As Corinne Brion landed in Ghana on a summer day in 2013, she had an eerie and overpowering sense that she was fulfilling her life purpose, though she didn’t quite know it at the time because it exceeded anything she’d originally imagined for herself: educating the marginalized children of the world more efficiently.
After growing up in Vernon, a town in Normandy, France, Corinne left home for a business school in Paris. As soon as she graduated, she immigrated to the USA. There she attended Southern Oregon University in Ashland, earning a master’s degree in education while also opening a Waldorf-inspired school. After a few years of being principal of the charter school, Corinne decided to pursue a Ph.D. in Leadership at the University of San Diego. In May of 2017, Corinne proudly accepted the William Foster Outstanding Dissertation Award for her thesis.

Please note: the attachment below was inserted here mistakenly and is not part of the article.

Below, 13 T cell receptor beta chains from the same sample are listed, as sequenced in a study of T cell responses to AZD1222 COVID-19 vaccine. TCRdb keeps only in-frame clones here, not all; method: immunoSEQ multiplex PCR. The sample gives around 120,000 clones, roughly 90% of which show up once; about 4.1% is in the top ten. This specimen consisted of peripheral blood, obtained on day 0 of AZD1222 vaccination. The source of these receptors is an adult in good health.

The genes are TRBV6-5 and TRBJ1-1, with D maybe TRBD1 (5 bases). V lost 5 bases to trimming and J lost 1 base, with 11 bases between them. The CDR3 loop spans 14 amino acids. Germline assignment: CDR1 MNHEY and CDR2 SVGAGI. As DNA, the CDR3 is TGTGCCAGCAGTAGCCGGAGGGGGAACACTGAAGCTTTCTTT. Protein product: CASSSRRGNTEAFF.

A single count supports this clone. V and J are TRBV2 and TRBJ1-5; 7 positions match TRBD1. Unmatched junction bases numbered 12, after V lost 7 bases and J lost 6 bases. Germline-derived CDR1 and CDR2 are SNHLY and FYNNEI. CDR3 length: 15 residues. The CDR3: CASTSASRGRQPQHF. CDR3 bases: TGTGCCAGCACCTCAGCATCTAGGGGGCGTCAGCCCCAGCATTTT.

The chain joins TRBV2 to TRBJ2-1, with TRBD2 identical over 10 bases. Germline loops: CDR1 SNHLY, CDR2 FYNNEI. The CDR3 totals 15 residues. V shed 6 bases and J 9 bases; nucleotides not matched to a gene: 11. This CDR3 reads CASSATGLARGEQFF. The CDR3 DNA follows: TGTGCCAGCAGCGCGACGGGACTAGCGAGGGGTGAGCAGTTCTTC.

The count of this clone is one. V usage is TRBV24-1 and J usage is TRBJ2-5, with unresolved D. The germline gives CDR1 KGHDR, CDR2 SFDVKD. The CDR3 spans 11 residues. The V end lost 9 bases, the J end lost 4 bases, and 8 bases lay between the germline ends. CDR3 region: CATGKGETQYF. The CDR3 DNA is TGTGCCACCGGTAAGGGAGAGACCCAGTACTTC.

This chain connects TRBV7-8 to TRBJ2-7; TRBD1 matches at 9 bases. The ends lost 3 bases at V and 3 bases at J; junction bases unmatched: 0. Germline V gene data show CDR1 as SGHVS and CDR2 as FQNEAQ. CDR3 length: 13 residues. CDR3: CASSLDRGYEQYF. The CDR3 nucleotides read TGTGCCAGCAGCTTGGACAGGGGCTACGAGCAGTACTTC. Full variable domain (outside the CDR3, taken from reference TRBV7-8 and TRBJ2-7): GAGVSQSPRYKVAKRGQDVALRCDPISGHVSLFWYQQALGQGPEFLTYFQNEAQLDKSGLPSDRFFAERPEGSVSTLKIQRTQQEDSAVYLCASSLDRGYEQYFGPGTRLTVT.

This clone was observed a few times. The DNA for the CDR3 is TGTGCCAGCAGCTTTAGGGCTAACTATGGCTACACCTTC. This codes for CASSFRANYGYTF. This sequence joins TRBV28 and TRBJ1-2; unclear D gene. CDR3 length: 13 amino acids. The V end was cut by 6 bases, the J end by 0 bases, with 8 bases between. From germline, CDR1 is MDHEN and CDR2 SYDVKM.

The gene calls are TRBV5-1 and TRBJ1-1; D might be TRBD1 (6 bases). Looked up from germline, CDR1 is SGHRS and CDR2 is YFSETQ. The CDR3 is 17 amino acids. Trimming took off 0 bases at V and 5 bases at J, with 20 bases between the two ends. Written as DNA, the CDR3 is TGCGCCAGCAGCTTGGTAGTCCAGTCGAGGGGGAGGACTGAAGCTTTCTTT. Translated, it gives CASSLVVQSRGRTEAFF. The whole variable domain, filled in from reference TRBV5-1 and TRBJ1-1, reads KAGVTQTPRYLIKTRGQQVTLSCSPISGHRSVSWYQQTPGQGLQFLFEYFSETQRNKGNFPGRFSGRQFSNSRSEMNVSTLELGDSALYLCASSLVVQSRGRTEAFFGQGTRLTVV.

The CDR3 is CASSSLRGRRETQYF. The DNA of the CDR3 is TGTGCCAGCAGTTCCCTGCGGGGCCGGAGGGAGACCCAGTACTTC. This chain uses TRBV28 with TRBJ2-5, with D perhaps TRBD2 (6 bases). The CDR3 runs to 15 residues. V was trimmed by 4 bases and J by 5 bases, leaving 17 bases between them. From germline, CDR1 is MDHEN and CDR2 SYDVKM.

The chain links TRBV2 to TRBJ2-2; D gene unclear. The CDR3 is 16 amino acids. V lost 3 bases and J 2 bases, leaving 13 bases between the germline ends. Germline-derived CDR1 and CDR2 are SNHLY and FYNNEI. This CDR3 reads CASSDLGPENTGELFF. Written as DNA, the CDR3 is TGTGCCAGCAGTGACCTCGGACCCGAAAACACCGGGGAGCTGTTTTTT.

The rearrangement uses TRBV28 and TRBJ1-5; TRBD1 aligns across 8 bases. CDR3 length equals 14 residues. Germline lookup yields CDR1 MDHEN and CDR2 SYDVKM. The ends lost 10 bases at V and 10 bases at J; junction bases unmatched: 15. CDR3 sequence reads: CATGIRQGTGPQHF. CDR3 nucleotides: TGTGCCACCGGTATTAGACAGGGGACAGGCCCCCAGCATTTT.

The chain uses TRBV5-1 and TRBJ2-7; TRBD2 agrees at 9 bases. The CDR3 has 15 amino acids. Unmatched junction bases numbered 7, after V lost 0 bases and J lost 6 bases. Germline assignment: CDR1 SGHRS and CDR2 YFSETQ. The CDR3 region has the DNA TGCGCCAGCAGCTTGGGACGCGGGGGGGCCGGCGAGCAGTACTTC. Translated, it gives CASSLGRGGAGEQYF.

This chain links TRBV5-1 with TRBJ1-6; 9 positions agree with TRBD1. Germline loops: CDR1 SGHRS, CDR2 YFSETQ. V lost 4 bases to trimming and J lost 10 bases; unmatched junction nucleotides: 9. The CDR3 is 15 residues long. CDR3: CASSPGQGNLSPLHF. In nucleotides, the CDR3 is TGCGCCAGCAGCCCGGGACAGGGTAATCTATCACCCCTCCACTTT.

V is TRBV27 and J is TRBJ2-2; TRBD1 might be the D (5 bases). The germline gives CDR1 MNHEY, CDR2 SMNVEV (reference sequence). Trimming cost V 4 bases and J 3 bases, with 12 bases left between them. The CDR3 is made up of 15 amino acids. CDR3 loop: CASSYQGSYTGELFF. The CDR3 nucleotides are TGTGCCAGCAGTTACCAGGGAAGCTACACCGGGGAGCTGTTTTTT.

Corinne’s passion and interests are in assisting the development of quality Education and gender equity in marginalized communities. She is researching how to ensure that knowledge acquired during professional development events gets transferred to schools. She is also examining the extent to which mobile technology enhances the transfer of learning. Several published articles, presentations, and her doctoral thesis focused on this topic in Low Fee Private Schools (LFPSs) in Africa.
That strange feeling that had overwhelmed Corinne in 2013, scary and beautiful though it was, became clear to her after discussing it with a colleague on a later trip. She felt spiritually guided to persevere in improving education for marginalized students.